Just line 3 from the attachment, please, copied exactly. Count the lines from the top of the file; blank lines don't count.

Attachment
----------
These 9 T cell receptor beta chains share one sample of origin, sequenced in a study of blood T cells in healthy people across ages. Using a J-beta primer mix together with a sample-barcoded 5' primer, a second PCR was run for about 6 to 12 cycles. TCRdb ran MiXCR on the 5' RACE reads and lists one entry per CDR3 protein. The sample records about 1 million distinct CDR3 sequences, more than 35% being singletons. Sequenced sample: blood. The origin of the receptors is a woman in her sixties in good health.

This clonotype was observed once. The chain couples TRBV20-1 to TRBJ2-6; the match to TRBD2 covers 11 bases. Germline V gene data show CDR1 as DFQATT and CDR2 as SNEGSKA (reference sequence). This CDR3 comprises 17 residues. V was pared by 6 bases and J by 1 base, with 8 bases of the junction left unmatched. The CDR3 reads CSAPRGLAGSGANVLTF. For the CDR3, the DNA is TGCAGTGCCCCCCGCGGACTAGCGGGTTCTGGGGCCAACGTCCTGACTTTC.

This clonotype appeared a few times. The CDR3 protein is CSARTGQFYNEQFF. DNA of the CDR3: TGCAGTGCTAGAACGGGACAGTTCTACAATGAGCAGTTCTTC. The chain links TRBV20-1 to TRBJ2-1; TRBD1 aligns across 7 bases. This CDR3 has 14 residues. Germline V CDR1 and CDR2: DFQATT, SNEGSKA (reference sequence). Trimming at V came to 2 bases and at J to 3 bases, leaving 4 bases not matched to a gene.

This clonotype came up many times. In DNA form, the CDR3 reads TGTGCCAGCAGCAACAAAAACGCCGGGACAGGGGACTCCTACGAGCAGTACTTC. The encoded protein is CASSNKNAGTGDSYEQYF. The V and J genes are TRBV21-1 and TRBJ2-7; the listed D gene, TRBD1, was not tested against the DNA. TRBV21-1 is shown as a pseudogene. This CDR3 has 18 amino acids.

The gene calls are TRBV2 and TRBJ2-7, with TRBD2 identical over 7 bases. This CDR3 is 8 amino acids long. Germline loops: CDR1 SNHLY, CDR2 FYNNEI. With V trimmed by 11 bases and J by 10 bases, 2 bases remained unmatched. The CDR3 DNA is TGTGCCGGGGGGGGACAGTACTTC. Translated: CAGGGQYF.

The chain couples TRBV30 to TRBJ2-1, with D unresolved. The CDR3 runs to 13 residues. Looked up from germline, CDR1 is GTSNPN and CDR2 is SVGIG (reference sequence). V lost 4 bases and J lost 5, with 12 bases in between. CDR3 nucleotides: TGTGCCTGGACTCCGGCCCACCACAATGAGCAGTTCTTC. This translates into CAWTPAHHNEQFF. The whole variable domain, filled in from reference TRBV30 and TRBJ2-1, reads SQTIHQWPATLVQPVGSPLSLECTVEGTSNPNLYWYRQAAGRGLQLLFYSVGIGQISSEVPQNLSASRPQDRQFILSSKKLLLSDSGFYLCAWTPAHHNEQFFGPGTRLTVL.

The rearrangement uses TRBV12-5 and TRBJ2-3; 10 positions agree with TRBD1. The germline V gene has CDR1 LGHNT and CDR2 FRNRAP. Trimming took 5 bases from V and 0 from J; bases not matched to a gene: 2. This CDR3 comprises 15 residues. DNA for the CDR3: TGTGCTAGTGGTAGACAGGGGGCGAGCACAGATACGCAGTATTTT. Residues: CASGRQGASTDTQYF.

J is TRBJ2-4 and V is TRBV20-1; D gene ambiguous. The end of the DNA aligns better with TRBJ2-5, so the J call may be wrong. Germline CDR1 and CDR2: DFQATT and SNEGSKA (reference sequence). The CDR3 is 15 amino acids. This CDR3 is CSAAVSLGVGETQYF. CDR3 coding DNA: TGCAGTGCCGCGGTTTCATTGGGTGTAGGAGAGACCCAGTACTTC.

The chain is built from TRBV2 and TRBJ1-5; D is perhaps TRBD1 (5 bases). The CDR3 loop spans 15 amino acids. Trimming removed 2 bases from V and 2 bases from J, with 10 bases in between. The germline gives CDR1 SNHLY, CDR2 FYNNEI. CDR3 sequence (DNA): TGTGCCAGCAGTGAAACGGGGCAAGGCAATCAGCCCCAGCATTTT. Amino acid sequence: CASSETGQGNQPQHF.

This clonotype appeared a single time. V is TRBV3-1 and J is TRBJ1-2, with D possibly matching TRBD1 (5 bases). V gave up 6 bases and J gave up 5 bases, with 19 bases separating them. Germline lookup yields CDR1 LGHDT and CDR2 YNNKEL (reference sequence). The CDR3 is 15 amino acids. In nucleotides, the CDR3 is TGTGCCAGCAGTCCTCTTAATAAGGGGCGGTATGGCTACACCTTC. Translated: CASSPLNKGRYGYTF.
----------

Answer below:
This clonotype appeared a few times. The CDR3 protein is CSARTGQFYNEQFF. DNA of the CDR3: TGCAGTGCTAGAACGGGACAGTTCTACAATGAGCAGTTCTTC. The chain links TRBV20-1 to TRBJ2-1; TRBD1 aligns across 7 bases. This CDR3 has 14 residues. Germline V CDR1 and CDR2: DFQATT, SNEGSKA (reference sequence). Trimming at V came to 2 bases and at J to 3 bases, leaving 4 bases not matched to a gene.